Saturday, November 21, 2015

Field Trip to the Texas Chainsaw House

This October, I took my first road trip through the Southwest as my wife and I drove from Las Vegas to Houston. Among our many stops along the way, I talked the missus into stopping at a little cafe in Kingsland, Texas.  Known as the Grand Central Cafe, the website shows a very quaint, modest eatery with your usual cafe fare.  I, however, wasn't as interested in the menu as I was in the fact that this house was the site of "one of the most bizarre crimes in the annals of American history."


The Grand Central Cafe, you see, is the house where Tobe Hooper filmed The Texas Chainsaw Massacre.  Funnily enough, while this is the original house, it's no longer at the same location where the film was shot.  Originally built in Red Rock, TX in 1909, when the house was purchased by its current owner in 1998, they dismantled it and moved it to Kingsland. According to a 2014 interview with co-owner Drew Gerencer, they don't do much to play up the fact that the house was used to film the TCM, mainly due to the fact that they didn't want their customers focused on a movie about a family of cannibals when they came in to grab a bite to eat.

That's not to say that they ignore the house's history.  The website has a section explaining the house's origins, and Gerencer mentioned that they watched TCM at the house to celebrate the film's 40th anniversary.  And they certainly don't mind when horror dorks such as myself ask to take pictures of the house, which of course I did.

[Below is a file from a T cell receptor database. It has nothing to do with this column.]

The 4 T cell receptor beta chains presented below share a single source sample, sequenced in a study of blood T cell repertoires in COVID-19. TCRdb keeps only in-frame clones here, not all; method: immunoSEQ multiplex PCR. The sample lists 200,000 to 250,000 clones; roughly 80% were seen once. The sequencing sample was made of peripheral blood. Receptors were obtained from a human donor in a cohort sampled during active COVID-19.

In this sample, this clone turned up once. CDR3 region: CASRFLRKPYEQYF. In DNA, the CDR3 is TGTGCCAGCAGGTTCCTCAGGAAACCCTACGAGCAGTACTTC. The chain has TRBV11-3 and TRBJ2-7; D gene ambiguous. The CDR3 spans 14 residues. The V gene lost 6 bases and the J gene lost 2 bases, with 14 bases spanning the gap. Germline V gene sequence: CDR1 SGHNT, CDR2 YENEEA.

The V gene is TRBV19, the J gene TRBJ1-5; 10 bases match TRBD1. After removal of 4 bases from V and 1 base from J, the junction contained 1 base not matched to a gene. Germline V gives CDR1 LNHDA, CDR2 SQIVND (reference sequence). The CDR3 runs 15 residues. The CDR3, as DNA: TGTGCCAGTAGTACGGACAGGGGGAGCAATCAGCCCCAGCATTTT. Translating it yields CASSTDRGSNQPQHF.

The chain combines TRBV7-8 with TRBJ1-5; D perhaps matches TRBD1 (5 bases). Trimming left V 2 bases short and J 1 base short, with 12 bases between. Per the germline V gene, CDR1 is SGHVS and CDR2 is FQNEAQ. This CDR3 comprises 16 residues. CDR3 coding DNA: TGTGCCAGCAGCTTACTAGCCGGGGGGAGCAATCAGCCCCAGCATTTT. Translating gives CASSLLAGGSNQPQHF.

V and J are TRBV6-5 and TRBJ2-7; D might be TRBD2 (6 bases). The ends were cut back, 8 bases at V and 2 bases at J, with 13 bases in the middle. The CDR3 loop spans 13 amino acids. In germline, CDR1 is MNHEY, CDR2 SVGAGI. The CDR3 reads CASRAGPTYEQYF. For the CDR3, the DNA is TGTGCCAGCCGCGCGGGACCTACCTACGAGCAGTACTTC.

As you can imagine, the house underwent extensive renovations before they opened it to the public, so much of the house was unrecognizable.  However, one element of the house was still quite familiar, and to be honest, it gave me chills.


This, of course, is the site of one of the most brutal scenes ever shot in a horror movie, and the one where we first meet one of the most iconic killers in cinema history.


Not only was this a nasty scene to behold on-screen, it was also apparently harrowing to shoot for Leatherface's portrayer, Gunnar Hansen (RIP), and even more so for co-star William Vail.  According to Hansen's memoir of the production, he got a bit carried away during a take and when he threw Vail through the door, Vail hit his head pretty badly.

While I suppose one could argue that given the amount that the house was changed, and the fact that the house wasn't even in the same location as it was when the movie was shot, that technically I haven't truly visited the site of the Sawyer's grisly deeds.  But I defy a fan of The Texas Chainsaw Massacre to walk down the foyer and not get a bad case of the willies.  I'm very happy to have made the trip, and I recommend stopping by if you're in the area.  If nothing else, the club sandwiches are outstanding and they have much stricter weapon restrictions than the Sawyers did in their day.


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